May 19

Are we ready to talk about death, dying and bereavement?

Posted: 15 May 2019

This week is Dying Matters Awareness Week (#DMAW2019) – a week aimed at encouraging people to talk more openly about dying, death and bereavement, and to make plans for their end of life.

Thousands of adult social care workers are involved in supporting people at their end of life, but many of us feel uncomfortable talking about death and dying.

This #DMAW2019, Claire Henry, Independent Consultant and former CEO of the National Council for Palliative Care, poses the question ‘are your staff ready’ – ready to talk about death with the people they support, ready to support people at their end of life and ready to support family and friends to deal with the loss of a loved one?  

“As care workers, we use conversations to find out about the people we support – what’s important to them, how they’d like us to support them and what their wishes are, including around their end of life.

“These conversations are central to delivering person-centred care and support, and so all social care workers need to be ‘ready’ to have them. We don’t naturally find it easy to talk about dying and death, but this is something that social care workers could face on a regular, if not daily, basis. For example, you could be involved in developing an end of life care plan, providing emotional support for someone who’s approaching their end of life, or supporting a family member who’s lost a relative.

“As an individual, as an employer, as a manager, as a team – whoever you are – I challenge you this week to think about ‘are you ready’ to have these conversations? And if not, what can you do to help?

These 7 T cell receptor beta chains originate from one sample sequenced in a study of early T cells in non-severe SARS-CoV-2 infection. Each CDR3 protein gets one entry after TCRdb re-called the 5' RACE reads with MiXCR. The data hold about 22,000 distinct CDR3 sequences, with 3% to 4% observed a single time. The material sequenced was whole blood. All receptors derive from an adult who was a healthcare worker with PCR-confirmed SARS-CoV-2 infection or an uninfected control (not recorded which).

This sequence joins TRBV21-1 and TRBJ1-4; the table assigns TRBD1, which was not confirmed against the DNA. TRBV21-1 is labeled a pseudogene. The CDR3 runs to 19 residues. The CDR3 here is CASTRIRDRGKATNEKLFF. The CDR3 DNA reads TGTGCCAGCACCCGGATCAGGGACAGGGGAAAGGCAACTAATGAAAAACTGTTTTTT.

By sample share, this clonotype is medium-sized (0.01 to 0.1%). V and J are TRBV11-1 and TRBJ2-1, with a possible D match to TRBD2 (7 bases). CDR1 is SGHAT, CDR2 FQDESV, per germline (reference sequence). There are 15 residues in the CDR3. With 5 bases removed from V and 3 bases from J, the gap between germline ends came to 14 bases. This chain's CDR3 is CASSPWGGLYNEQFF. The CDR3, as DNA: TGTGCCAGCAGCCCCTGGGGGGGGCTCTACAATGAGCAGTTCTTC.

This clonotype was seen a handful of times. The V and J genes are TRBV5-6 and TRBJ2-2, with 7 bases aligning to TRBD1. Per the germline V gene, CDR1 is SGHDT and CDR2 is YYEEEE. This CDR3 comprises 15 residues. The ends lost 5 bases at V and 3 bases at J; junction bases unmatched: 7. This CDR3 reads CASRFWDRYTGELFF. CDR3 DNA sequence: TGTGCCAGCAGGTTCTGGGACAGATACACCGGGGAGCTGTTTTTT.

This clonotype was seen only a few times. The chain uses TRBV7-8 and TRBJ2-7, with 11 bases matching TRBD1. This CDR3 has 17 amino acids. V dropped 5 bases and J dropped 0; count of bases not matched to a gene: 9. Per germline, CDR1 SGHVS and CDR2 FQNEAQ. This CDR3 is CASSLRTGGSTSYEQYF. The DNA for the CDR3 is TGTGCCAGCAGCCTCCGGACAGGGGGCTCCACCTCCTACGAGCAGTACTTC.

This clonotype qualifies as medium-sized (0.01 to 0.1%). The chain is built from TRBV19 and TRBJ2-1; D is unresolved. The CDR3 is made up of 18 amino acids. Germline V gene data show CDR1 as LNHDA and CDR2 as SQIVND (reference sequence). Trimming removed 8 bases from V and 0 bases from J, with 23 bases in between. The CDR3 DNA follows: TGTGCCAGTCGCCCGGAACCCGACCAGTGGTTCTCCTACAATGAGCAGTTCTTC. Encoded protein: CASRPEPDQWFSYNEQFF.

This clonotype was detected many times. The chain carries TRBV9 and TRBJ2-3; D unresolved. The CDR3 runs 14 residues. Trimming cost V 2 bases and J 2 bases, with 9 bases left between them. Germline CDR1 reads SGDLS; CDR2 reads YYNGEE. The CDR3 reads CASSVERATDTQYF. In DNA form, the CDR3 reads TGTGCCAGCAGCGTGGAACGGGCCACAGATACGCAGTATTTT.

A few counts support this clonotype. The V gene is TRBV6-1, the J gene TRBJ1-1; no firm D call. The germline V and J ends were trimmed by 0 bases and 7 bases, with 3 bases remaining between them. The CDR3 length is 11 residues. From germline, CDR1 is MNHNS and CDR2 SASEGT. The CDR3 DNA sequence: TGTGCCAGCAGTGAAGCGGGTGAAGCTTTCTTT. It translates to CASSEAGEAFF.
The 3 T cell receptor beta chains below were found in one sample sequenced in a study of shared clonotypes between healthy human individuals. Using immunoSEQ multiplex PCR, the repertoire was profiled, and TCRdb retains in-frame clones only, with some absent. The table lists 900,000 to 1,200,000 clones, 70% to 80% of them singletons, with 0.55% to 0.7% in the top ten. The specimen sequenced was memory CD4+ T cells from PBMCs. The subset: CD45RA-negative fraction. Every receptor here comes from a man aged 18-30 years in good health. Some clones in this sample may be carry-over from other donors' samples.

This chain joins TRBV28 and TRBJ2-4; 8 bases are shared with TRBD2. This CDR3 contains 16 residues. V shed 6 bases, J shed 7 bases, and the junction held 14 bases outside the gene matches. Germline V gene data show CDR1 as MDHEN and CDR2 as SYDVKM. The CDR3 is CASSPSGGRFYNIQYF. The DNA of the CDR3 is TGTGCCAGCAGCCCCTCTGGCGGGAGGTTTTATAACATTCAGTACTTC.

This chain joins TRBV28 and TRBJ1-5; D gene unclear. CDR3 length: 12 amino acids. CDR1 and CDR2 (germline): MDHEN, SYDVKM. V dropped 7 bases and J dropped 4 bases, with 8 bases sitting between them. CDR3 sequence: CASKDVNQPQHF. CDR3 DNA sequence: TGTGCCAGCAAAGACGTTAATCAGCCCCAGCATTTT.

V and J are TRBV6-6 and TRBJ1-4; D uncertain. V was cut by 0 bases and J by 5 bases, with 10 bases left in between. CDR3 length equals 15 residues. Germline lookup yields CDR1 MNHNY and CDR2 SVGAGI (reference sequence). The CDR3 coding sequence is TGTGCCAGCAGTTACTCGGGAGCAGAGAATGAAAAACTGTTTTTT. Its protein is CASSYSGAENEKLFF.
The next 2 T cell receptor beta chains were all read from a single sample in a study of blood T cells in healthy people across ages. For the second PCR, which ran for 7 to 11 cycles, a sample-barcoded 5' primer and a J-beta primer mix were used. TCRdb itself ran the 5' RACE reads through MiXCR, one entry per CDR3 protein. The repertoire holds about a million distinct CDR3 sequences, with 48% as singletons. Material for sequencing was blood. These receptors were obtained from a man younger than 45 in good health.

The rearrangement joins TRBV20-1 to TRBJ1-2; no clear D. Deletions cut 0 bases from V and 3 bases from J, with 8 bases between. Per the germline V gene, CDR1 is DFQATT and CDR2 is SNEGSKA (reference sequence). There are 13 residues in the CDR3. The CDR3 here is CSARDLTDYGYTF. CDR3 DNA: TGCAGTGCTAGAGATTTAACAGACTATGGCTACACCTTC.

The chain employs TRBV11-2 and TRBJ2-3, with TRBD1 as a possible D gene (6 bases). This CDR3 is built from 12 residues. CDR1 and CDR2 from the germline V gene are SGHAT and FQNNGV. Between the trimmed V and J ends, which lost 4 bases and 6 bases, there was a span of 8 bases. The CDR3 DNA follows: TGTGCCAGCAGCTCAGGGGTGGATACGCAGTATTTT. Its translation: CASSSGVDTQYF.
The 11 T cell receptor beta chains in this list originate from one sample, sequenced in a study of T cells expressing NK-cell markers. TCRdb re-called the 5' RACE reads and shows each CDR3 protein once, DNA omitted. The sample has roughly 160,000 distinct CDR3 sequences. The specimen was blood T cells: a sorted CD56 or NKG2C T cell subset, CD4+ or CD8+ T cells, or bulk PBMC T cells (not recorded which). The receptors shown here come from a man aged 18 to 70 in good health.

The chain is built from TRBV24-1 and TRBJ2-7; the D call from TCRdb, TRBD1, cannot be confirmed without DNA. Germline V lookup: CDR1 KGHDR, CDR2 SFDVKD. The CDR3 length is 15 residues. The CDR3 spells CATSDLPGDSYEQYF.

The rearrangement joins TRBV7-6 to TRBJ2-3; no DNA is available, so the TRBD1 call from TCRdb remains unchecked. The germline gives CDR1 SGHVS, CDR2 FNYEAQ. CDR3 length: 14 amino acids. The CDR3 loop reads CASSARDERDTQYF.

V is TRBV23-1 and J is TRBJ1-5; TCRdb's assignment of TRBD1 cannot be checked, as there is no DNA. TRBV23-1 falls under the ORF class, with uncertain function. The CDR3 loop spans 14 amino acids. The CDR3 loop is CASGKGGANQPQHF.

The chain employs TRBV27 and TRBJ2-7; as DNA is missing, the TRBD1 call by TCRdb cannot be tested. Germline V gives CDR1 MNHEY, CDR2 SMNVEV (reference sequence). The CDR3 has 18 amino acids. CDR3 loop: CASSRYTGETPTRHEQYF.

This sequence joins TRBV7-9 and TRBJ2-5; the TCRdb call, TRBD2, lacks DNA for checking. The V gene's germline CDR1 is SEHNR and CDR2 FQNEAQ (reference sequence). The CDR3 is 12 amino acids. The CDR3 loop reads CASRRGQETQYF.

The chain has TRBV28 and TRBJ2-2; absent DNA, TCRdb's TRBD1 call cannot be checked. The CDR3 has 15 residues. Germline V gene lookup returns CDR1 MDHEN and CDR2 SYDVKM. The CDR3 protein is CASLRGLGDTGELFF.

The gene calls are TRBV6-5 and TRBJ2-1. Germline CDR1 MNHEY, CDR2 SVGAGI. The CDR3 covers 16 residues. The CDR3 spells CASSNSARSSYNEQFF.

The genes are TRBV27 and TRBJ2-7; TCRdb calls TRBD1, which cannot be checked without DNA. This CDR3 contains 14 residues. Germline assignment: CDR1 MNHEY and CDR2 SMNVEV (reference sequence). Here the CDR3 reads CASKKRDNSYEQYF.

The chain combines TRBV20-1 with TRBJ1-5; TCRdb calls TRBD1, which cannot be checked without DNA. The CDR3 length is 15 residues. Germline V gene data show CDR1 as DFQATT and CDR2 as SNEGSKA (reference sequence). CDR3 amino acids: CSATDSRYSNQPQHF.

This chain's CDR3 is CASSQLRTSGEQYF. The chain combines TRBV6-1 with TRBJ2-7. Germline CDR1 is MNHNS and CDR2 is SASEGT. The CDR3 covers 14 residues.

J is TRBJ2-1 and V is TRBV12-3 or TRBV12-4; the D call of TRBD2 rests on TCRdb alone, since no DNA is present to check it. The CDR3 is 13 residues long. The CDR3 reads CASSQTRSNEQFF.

“Here are some of the things that I think can help.

  • Learning and development around end of life care – not just the ‘practicalities’, but around, for example, communication skills and bereavement. This will help you to feel more knowledgeable and confident to support others.
  • Know what support is available for people thinking about their end of life, and where they can go for more help. For example, their local GP, support group, palliative care teams and Care Choices are all useful sources of information.
  • Think about your own wishes for the future. If you can think about your own death, it can help you to feel more comfortable talking to others about theirs.  Sharing similar stories or wishes, if you feel comfortable to do so, can help you to have open and honest conversations.

“I think this last point, in particular, is an important one. If we want to encourage others to talk about dying and death, we need to be open to the ideas ourselves.

“So, let me start this off by sharing my own wishes for the future, and what it means for me to ‘be ready’.

“I’m a very practical person, so for me one of the most important things is sorting out the practicalities – I’ve written a will, I have life insurance, I’ve started thinking about my funeral and I’ve considered who my last power of attorney could be.

“I’ve also thought about who I’d want to spend my last months or days with, and where I would like to be cared for and by who.

“My thoughts and feelings to these questions have changed over the years, and that’s fine. For me, it’s a work in progress, just like life itself.

“We’ll never truly be ‘ready’ to die but having an open dialogue can really help, and I urge everyone who works in social care to ask themselves how they can ensure they’re ‘ready’ to do this.”

Find out more

Supporting someone who may be approaching the end of their life can be the most challenging work that any social care or health worker faces. This means that staff need the right skills and knowledge to do their job competently and confidently, and the right learning and development can help.

Our resources will support adult social care staff, and their managers, to develop their skills and knowledge in end of life care.

Visit our 'End of life care' webpage for free resources and guidance.